Is it March already? Every year about now, the flood of data starts coming in for us to prepare our client’s tax returns. We have some of the greatest clients in the world! For the most part, they are organized and prepared. I thought it might be helpful to go over some of the rules and concepts on how to document a few of the income and deductions claimed on your return.
Let’s start with capital gains and losses. In order to compute the tax effect of a sale of a capital asset, we not only need the current sales information, but we also need the date originally purchased and what you paid. That means when you buy any capital asset, you should start a file and put the purchase documents in it. Then when you sell it, you will have all that information needed about the purchase handy and won’t have to go on a treasure hunt through piles of old documents trying to find it.
Anybody out there earning tip income? In today’s environment, more and more tip-related services are paid by credit card with the customer conveniently entering the amount of the tip right on the purchase receipt. In these cases, everything is automatically reported by your employer. But if you receive cash tips, you are supposed to report those to your employer as well. If you didn’t, you aren’t off the hook. You must still report those tips on your personal return. You should at least keep some sort of extemporaneous record to document the tips you are reporting. We suggest writing your daily tips received on a wall calendar as one of the simplest methods. Then that calendar becomes your record of tips earned. Just add it all up and report that amount. Of course you can come up with your own system. The key is to write it down daily while you still remember what you got.
One regular occurrence for folks who use their vehicle for business purposes is needing to have a log of business related miles. Just like tip income above, one of the easiest methods is just to write down the miles each day on a wall calendar. Another is to record the business miles driven on a small tablet you keep in your car. Although it may or may not be enough to satisfy an IRS agent, you could at least write down the business miles driven each time you fill your car up. The key is to be accurate. Not just saying, “I drove 100 percent business miles this fill-up” (unless you actually did).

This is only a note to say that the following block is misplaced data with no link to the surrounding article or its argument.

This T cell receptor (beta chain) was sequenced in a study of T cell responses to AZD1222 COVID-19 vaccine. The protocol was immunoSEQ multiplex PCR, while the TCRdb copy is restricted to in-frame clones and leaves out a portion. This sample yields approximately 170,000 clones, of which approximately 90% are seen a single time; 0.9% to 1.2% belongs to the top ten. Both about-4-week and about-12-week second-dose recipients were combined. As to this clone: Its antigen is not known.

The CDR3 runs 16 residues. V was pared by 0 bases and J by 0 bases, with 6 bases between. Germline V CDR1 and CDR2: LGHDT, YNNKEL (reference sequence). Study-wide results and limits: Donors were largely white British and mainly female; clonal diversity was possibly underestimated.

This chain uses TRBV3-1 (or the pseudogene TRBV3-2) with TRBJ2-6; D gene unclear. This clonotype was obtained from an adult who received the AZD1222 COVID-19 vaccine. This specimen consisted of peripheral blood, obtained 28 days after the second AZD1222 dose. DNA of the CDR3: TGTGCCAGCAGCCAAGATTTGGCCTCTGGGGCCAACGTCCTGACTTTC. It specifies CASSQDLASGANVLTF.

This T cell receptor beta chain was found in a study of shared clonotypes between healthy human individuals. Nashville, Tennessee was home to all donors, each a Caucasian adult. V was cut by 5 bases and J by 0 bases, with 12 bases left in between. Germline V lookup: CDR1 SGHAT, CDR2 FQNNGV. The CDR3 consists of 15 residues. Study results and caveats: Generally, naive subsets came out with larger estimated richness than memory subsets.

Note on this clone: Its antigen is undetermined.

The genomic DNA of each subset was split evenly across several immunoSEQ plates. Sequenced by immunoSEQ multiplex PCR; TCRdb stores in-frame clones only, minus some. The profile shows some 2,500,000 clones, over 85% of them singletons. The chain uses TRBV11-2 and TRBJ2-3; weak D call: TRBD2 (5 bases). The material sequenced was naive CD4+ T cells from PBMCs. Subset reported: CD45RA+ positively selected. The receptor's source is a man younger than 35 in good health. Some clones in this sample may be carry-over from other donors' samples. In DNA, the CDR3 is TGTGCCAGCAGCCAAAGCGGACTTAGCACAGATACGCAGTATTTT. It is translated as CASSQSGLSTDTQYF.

Charity giving? The general rule is whenever you give more than $250 to a qualified charity it should give you a receipt. Keep those receipts. Write down all your misc. cash donations on your wall calendar (we like wall calendars!). You know when that tough looking kid knocks on your door looking for $20 for football uniforms, etc.? The rules on non-cash charity contributions require a receipt from the charity. Making a list of your estimated original cost and the estimated fair market value as you put items in the box or sack is the best way to get the tax deduction you should have. It’s best to estimate the fair market value of the items as you put them in the box or sack.
No room left to talk about healthcare. That’s a whole column to itself! For now, at least make sure you document when you had applicable coverage. You will really need it for 2015. Last year, 2014, was still a work in progress with the IRS.
Did you hear? Proverbs 12:19 — “Truthful lips will be established forever, but a lying tongue is only for a moment.”
Kelly Bullis is a Certified Public Accountant in Carson City. Contact him at 775-882-4459. He’s on the web at BullisAndCo.com and on Facebook.